It’s been less than three years since Greenpeace last scolded Patagonia for using per- and polyfluorinated chemicals (PFCs) in its outerwear, prompting the outdoor apparel maker to promise to replace the hazardous chemicals with a safer material. But according to a report released Tuesday by the environmental group, the brand has “shown little sense of responsibility.”
Greenpeace’s new study, titled “Footprints in the Snow,” has accused Columbia, The North Face, Salewa, Mammut and Patagonia of making waterproof products featuring large amounts of PFCs, potentially harmful man-made compounds.
The charges came following eight Greenpeace expeditions to remote mountainous regions in May and June that found PFC chemicals in high-altitude lakes, like High Tatras in Slovakia, the Sibillini Mountains in the Italian Apennines and the Alps.
“An array of scientific studies suggests that the PFC problem is nowhere near to being solved,” the study said, noting, “These pollutants are found in secluded mountain lakes and snow from remote locations, they accumulate in living organisms such as the livers of polar bears in the Arctic and also in human blood. For some PFCs there is evidence that they cause harm to reproduction, promote the growth of tumors and affect the hormone system.”
Greenpeace said smaller outdoor companies such as Paramo, Pyua, Rotauf, Fjallraven and R’Adys offer entire collections of functional weatherproof clothing that’s PFC-free, while Jack Wolfskin and Vaude have a small selection. But it criticized larger companies of switching to shorter-chain PFCs (which break down faster and are less likely to bio-accumulate) which the group said it still found traces of in snow samples from six of the remote locations.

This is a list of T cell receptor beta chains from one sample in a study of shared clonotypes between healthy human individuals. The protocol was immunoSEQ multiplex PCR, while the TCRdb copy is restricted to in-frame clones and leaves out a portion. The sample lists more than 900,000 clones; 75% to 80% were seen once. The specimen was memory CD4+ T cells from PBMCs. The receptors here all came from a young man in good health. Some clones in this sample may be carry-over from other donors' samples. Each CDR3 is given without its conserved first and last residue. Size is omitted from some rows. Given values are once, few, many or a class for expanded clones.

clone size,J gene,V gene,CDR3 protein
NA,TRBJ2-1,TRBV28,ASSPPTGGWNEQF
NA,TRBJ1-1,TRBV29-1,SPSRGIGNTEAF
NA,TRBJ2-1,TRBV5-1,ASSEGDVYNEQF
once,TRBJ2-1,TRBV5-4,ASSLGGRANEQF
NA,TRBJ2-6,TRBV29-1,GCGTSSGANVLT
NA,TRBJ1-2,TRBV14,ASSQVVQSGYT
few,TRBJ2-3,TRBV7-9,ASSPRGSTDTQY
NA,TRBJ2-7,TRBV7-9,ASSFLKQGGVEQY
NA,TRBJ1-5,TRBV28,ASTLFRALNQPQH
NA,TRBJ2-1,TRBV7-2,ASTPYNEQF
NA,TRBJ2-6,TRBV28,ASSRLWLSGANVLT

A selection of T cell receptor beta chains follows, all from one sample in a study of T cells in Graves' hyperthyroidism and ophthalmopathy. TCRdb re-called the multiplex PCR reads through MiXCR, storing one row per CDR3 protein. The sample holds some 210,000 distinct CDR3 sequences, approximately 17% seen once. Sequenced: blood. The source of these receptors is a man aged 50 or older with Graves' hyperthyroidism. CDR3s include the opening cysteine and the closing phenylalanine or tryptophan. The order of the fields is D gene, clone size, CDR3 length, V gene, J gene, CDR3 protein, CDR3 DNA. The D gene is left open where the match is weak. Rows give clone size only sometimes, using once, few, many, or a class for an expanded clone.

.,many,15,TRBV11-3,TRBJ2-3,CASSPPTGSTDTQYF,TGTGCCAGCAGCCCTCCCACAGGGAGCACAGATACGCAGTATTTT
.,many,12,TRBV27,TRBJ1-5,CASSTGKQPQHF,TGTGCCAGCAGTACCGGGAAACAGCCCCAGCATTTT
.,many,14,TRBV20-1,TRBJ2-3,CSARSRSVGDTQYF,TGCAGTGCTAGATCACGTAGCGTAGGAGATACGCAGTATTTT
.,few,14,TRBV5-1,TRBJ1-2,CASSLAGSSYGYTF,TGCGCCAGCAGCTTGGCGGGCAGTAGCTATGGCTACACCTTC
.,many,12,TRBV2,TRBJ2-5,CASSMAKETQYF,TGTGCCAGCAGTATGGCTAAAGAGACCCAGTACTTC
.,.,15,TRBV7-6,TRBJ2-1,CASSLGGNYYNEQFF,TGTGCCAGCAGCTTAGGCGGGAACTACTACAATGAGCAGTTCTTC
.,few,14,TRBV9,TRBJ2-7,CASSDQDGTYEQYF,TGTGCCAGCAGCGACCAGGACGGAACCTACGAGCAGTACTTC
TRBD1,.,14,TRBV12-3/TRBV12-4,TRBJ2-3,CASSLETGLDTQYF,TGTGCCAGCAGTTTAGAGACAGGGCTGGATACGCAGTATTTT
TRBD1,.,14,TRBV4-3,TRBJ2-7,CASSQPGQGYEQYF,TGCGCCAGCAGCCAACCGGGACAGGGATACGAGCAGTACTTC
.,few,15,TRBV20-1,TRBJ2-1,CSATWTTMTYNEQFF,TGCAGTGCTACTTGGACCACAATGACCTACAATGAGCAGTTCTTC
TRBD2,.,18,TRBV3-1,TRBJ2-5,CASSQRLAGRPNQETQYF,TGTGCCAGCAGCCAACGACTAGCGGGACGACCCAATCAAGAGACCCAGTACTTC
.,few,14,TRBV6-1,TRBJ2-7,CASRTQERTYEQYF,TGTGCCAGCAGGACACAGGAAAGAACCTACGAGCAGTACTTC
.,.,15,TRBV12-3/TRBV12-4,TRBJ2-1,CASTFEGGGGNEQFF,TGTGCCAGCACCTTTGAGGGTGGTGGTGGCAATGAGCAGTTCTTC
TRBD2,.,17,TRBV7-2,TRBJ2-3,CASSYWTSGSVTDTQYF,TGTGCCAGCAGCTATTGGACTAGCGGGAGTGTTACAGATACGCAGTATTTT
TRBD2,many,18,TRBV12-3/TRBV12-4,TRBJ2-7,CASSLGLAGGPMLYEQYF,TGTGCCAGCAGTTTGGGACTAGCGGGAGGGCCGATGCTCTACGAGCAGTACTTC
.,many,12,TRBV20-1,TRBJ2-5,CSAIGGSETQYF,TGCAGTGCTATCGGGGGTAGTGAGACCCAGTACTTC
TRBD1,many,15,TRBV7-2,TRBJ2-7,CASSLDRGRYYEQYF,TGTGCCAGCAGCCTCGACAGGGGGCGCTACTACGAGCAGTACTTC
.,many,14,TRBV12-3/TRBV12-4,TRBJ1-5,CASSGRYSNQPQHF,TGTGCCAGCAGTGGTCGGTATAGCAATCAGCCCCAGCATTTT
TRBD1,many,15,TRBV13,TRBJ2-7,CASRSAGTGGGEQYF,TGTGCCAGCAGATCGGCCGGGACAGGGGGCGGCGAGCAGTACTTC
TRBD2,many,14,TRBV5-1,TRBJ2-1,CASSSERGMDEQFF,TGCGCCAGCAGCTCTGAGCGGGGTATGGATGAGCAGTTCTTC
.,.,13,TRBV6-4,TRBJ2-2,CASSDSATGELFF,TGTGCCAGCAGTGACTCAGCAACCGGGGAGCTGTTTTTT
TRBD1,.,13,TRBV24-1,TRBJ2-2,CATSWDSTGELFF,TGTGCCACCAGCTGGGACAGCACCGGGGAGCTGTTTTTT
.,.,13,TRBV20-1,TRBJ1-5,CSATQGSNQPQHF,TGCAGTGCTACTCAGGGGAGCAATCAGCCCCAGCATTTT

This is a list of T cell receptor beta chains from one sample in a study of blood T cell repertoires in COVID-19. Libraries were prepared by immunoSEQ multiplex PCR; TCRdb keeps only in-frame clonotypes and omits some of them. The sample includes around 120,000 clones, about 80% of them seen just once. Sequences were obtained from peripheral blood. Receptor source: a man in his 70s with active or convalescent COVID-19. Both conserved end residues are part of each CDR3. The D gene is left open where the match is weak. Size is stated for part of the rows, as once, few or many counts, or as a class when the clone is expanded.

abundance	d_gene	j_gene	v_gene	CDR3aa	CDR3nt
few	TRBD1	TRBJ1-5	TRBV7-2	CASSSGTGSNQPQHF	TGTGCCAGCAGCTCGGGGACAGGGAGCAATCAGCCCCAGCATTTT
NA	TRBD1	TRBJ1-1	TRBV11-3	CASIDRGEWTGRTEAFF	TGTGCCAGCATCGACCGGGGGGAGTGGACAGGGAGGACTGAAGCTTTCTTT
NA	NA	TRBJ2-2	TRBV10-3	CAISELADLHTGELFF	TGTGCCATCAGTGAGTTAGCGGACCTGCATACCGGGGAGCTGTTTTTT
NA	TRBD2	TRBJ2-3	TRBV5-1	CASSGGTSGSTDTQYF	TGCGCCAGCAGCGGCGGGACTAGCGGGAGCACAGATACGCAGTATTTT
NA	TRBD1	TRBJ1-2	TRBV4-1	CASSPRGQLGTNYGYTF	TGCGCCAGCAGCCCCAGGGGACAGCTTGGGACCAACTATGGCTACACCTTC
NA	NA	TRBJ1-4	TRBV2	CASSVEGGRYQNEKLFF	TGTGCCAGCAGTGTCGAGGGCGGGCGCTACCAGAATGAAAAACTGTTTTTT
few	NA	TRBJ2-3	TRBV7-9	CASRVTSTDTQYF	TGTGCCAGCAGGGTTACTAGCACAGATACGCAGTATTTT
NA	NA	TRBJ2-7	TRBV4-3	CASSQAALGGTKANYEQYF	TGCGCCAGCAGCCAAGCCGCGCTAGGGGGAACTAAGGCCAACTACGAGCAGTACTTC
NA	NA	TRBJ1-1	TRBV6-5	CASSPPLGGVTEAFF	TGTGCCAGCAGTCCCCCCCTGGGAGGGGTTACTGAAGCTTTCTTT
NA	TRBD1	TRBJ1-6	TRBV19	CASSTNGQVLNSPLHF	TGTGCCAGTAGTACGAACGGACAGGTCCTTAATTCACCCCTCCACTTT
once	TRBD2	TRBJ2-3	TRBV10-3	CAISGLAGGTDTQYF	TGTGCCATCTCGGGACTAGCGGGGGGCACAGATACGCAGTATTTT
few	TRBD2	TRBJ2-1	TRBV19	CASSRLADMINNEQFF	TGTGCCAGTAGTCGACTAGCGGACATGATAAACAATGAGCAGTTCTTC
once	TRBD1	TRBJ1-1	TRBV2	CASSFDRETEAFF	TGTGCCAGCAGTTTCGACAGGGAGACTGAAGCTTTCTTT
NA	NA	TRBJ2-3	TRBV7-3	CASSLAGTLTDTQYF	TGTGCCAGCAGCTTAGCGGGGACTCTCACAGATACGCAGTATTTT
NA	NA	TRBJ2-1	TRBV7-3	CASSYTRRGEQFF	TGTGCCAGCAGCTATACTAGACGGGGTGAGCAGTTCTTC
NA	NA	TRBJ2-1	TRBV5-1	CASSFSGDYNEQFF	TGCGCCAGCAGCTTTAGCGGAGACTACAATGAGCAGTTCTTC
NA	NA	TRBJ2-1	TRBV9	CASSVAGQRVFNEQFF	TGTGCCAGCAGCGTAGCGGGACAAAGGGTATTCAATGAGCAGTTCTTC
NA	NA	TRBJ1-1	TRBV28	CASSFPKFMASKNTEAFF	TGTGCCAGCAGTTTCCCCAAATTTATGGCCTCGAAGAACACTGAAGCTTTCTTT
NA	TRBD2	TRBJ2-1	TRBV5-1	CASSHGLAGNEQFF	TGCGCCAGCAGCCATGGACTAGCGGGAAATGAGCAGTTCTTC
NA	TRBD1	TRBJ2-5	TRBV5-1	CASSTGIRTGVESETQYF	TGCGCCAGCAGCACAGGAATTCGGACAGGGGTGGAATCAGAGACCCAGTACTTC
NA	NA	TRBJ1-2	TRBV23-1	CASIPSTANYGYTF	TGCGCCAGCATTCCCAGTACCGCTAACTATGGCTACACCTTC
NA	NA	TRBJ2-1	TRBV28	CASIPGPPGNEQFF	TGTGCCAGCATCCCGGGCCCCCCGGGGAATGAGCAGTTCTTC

“Both the outdoor industry and political decision makers urgently need to ensure that the well-known and controversial long chain PFC chemicals are not substituted with larger quantities of the lesser known volatile or short chain PFCs,” the report continued. “There is no need to risk greater contamination of the environment with PFC chemicals as alternatives.”
Patagonia has taken the accusations on the chin, acknowledging that its shorter-chain PFC solution “is not good enough, but it’s the best option we have found so far.”
“We have switched from a C8 fluorocarbon-based treatment to a shorter-chain C6 treatment, also fluorocarbon-based but with by-products that break down faster in the environment and with less potential toxicity over time to humans, wildlife and fish,” the brand stated in a blog post on Tuesday. “However, we don’t feel comfortable promising a path forward that hasn’t yet been identified—that simply isn’t fair given the complexity of this challenge.”